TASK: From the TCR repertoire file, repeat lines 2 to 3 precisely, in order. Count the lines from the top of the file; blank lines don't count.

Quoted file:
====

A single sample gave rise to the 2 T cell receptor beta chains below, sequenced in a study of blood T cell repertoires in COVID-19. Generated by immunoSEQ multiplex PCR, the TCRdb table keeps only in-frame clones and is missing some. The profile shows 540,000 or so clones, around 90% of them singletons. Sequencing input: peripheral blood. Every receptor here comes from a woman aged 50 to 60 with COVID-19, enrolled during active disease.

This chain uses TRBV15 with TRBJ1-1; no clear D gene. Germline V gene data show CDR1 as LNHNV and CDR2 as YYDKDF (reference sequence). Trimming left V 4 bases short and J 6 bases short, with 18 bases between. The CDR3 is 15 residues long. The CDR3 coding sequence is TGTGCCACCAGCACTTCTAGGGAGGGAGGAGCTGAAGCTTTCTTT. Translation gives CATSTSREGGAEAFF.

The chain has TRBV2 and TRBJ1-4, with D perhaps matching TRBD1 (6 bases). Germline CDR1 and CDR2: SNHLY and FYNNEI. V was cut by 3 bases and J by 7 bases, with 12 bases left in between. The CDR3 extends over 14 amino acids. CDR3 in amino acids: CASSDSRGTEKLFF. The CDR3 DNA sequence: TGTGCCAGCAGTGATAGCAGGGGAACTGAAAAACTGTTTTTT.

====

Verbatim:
This chain uses TRBV15 with TRBJ1-1; no clear D gene. Germline V gene data show CDR1 as LNHNV and CDR2 as YYDKDF (reference sequence). Trimming left V 4 bases short and J 6 bases short, with 18 bases between. The CDR3 is 15 residues long. The CDR3 coding sequence is TGTGCCACCAGCACTTCTAGGGAGGGAGGAGCTGAAGCTTTCTTT. Translation gives CATSTSREGGAEAFF.

The chain has TRBV2 and TRBJ1-4, with D perhaps matching TRBD1 (6 bases). Germline CDR1 and CDR2: SNHLY and FYNNEI. V was cut by 3 bases and J by 7 bases, with 12 bases left in between. The CDR3 extends over 14 amino acids. CDR3 in amino acids: CASSDSRGTEKLFF. The CDR3 DNA sequence: TGTGCCAGCAGTGATAGCAGGGGAACTGAAAAACTGTTTTTT.